“If you have a Liberian-flagged vessel that’s going through Arctic waters you have to rely on the government of Liberia in order to ensure this particular ship meets all the requirements of the Polar Code,” Rosen described.
“The Polar Code is good but we need to layer cake it. We need to have insurance requirements and there needs to be a system to ensure that somebody’s inspecting the ships’ papers before they go into the Arctic to make sure they’re complying with the Polar Code.”
Established in 1996 as a working body for the eight Arctic nations to collaborate on policy and social issues, the Arctic Council deliberately wasn’t formed to be a regulatory enforcer, according to Rosen, out of a collective fear for layering further international oversight on a given country’s activities.
Sea ice and extremely harsh water and weather conditions necessitate additional requirements for Arctic-bound vessels, but so does the simple lack of information regarding the ever more popular area, he said.
The luxury cruise liner Crystal Serenity’s Northwest Passage voyages in 2016 and 2017 underscore the need for oversight in a portion of the world that can take days for emergency responders to reach, depending on conditions, Rosen added.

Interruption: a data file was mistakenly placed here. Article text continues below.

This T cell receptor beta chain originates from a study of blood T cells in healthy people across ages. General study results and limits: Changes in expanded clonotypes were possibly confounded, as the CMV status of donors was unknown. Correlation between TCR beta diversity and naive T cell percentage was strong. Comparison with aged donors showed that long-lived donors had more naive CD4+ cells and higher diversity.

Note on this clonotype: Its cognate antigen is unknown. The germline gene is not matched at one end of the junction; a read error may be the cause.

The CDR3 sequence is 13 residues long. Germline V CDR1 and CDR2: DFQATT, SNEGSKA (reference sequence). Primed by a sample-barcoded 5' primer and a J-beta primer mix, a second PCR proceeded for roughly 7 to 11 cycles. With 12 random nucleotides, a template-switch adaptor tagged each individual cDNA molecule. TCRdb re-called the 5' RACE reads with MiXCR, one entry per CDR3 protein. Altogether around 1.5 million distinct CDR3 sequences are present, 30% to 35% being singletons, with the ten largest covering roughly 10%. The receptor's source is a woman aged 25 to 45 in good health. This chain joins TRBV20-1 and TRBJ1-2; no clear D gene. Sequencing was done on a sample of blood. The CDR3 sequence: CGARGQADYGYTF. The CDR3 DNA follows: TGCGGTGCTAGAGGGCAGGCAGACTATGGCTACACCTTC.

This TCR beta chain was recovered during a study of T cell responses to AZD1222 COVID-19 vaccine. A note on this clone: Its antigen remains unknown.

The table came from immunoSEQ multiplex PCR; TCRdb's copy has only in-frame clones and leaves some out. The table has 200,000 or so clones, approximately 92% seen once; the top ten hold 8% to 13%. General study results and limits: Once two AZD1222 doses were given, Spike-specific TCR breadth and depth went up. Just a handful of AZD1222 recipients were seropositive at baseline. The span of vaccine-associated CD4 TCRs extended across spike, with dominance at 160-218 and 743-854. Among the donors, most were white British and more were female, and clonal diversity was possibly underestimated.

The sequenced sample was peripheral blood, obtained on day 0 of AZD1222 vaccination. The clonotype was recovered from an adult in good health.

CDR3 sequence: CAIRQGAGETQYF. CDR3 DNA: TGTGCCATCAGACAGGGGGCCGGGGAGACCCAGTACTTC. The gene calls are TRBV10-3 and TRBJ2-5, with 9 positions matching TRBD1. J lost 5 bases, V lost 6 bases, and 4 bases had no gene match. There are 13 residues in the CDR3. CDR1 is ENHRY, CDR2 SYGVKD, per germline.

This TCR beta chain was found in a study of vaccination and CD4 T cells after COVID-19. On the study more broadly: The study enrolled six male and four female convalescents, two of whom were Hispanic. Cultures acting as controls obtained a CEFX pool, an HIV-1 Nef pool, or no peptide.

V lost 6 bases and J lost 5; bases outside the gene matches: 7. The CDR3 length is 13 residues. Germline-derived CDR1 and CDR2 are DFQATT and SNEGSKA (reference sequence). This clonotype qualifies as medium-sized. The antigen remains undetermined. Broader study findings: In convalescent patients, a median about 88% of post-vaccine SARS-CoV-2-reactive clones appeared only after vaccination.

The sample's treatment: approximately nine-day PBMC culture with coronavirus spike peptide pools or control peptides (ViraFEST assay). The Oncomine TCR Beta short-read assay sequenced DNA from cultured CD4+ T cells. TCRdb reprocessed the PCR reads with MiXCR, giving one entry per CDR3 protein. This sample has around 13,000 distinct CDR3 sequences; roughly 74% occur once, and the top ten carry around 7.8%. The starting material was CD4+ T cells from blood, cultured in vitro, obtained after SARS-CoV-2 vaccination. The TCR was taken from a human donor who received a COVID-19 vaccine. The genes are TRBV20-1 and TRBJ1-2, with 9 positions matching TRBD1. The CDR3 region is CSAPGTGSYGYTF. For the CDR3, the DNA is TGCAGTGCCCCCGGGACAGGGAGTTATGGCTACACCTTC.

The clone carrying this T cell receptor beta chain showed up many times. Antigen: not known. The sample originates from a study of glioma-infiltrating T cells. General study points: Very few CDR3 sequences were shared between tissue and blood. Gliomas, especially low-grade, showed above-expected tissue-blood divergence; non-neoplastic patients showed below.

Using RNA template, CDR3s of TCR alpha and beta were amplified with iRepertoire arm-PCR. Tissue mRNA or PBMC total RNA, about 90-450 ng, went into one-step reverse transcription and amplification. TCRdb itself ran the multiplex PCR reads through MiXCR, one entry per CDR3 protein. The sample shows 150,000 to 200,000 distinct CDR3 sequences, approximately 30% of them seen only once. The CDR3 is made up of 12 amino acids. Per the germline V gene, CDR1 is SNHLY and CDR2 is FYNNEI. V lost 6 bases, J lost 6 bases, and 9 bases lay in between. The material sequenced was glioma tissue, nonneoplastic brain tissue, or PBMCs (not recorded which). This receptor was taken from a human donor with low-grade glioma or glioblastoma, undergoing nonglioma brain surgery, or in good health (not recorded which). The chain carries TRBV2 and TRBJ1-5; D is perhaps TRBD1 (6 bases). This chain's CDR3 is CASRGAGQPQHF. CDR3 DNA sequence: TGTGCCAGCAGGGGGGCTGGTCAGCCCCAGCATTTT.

“If you look at a chart of the Northwest Passage it’s downright scary, because there’s an awful lot of white space (where nothing has been mapped) and there’s also places in the Northwest Passage that have a tendency to get blocked up because of ice,” he said. “What happens if one of those ships runs aground or loses propulsion because the screw hits a block of ice?”
Finally, Rosen said there are also potential issues surrounding foreign direct investment in the Arctic, particularly in regards to areas currently lacking a strong economic foundation.
Norway’s laws on foreign direct investment, or FDI, are similarly stringent to the U.S. and Canada has good requirements in that realm, he said, noting that Canadian researchers and press reports indicate China is interested in developing ports through the Northwest Passage. Rosen characterized the Chinese interest in Canada as “a little bit concerning.”
He added that China is growing its investment presence in Iceland and has a 500 or-so person research team dubbed “Northern Lights” located there.
Iceland and Greenland are particularly vulnerable to the side-effects of foreign investors who do not have a stake in assuring local people or environments are protected, he said, because they are focused on growing their small economies.
Greenland is seeking FDI to indirectly help offset the growing costs of social programs, according to Rosen.